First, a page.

Why The Mediterranean Diet Consistently Tops 'Best Diet' Rankings

The regions surrounding the Mediterranean Sea are known for many things, including stunning coastlines, ancient history, and fascinating architecture. Yet despite all its many other notable characteristics, the Mediterranean is perhaps best known for its incredible cuisine, which is not only delicious but is also well regarded for its positive effects on people's overall health. A perfect example of how the Mediterranean diet (as well as the way of life) has positively influenced the health of individuals can be seen by looking at the island of Ikaria. 

The citizens of Ikaria are known for their long healthy lives and Brit+Co attributes their longevity to their Mediterranean diet. The Greek island boasts over 150 different types of greens that grow on the island, many of which are full of antioxidants. The islanders eat a massive amount of these veggies daily while drinking oodles of tea alongside them. This greens-first approach to food is the basis of the Mediterranean diet — although the word "diet" is a little misleading. 

As noted by Good Morning America, the Mediterranean diet is one of the most popular diets out there because it doesn't cut out any single food group or villainize any of your favorite snacks. Instead, this way of eating is adaptable to any kind of cuisine and has proven to have a positive effect on the body's longevity. So what exactly is the Mediterranean diet, and how does it work for you?

The importance of greens

For those residing in the Mediterranean, this way of eating isn't a "diet" — it's just how they live their lives! Still, those of us who live outside of that part of the world have taken an interest in what specifically Mediterranean individuals eat and how those foods might improve our own eating habits.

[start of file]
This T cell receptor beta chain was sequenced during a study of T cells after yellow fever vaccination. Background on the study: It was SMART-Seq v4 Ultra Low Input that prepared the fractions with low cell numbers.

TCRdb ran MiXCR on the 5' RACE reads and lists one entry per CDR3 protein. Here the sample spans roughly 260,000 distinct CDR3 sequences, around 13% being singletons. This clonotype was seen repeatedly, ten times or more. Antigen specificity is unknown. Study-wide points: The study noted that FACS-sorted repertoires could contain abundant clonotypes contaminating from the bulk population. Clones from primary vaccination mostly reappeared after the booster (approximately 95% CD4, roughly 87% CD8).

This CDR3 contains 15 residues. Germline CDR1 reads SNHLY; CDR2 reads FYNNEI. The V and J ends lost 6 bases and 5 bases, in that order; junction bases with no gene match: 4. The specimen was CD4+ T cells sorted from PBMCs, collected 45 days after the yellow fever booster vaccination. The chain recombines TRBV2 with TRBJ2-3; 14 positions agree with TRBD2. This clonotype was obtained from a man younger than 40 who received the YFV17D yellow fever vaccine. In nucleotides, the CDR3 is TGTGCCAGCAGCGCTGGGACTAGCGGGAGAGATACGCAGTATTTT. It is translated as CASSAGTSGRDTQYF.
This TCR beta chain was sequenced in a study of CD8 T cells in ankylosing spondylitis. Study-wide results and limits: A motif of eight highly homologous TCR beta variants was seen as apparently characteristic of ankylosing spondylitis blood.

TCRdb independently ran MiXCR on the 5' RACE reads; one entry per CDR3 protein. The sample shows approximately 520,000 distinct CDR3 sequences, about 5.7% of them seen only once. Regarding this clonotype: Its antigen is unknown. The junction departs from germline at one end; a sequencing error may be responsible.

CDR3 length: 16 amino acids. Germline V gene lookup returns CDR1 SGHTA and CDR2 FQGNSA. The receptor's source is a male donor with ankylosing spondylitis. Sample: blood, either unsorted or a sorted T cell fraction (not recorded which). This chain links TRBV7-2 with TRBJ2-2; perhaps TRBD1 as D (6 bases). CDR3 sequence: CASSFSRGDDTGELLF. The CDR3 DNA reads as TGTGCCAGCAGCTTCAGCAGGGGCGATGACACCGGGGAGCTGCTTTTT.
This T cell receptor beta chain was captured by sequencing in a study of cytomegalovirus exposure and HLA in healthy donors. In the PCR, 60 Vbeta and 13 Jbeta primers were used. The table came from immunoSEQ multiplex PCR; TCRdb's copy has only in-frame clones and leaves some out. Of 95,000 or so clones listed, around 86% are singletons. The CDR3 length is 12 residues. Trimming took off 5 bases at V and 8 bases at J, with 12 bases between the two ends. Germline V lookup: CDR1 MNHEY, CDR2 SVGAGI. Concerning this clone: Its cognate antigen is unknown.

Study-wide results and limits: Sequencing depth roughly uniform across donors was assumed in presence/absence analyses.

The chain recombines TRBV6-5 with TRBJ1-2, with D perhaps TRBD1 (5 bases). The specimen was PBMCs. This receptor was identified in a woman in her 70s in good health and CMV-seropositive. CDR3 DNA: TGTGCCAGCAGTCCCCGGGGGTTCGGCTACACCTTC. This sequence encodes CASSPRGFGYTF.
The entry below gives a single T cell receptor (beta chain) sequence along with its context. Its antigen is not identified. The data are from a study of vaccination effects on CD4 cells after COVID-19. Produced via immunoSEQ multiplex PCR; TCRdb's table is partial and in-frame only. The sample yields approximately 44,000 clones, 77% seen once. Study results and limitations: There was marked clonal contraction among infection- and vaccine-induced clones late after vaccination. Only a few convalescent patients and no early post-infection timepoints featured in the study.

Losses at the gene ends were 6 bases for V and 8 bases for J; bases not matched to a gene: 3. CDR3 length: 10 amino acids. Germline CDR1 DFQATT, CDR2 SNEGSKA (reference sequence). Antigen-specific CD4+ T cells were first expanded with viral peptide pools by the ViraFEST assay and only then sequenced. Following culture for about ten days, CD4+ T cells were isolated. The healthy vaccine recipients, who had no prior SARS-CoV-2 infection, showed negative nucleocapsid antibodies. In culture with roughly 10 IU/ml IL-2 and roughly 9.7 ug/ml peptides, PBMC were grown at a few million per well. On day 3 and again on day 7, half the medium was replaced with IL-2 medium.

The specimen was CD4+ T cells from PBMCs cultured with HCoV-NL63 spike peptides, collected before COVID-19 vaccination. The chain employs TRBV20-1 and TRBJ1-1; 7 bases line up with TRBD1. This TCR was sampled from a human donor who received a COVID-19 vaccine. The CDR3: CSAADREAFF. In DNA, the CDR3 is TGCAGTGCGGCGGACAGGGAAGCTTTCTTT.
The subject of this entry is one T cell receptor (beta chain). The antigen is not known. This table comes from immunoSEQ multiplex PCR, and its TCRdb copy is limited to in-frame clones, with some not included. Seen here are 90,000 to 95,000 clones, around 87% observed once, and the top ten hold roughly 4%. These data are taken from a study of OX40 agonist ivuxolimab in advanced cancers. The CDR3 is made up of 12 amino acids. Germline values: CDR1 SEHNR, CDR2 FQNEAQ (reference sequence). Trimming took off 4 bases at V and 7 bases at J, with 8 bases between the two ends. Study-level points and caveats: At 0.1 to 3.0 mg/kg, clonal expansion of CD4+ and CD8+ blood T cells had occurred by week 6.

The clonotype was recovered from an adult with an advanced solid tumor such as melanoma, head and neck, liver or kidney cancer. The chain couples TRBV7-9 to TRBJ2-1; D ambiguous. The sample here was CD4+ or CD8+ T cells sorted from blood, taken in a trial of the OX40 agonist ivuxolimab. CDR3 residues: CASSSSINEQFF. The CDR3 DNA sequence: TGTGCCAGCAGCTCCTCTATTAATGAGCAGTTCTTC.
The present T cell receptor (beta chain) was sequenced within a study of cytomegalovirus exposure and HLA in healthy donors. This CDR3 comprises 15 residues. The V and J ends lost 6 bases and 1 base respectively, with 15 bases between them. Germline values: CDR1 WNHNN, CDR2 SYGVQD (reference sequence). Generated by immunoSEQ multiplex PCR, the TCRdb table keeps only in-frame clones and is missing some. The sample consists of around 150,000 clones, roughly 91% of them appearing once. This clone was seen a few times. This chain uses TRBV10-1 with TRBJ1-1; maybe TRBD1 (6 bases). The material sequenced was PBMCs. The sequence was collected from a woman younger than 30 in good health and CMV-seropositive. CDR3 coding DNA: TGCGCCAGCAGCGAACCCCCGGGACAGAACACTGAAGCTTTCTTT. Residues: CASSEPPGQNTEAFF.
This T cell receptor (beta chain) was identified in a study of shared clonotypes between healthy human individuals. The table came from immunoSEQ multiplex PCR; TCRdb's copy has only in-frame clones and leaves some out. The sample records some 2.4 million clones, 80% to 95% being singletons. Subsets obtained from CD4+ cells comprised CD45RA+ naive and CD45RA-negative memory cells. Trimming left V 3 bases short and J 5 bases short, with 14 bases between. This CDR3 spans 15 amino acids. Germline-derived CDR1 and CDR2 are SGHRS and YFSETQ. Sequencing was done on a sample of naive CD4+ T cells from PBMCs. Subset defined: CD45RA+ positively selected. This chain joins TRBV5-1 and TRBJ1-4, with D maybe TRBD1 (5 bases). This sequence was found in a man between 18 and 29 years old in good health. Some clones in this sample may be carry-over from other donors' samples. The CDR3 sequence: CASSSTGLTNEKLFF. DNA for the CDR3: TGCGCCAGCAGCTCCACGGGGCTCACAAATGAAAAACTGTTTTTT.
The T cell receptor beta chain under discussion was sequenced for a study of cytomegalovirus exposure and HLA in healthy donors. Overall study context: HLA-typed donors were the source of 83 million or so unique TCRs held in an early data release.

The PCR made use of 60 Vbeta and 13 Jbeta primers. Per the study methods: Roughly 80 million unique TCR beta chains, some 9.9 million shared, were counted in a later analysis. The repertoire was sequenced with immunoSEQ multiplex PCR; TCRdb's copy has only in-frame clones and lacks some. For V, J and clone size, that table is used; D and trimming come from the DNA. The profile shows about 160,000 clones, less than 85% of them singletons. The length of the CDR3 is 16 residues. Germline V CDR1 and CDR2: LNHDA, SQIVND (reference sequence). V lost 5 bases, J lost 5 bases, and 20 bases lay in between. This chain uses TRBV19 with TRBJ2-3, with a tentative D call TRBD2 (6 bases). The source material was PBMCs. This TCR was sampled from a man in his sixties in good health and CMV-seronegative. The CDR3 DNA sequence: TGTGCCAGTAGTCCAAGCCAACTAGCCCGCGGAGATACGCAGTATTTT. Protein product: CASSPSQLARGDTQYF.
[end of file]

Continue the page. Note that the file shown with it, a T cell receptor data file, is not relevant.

The Mayo Clinic explains that in the mid-20th century, researchers noted that heart disease and stroke, while rampant in the United States, were significantly less common in the Mediterranean. While investigating why this was happening, researchers discovered that the plant-based meals that are so popular in the countries surrounding the Mediterranean Sea played a huge part in people's overall health. The Mediterranean diet focuses on whole grains, nuts, vegetables, and fresh fruits and herbs, with the addition of olive oil, which lowers total cholesterol when used as a primary source of fat source in lieu of alternatives such as butter. Seafood, dairy, and red meat are not commonly found on the table. If they are, they are consumed in moderation.

According to the Cleveland Clinic, moderation is the best way to summarize this diet. You can still enjoy all your favorite foods, but those foods should no longer be the focus of your meals. Instead, the Mediterranean diet revolves around being flexible and simply focusing more on raw greens and plant-based agricultural products. Simply by placing an emphasis on Mediterranean foods, Everyday Health says that you may reduce the risk of heart disease, stroke, Alzheimer's disease, and type 2 diabetes.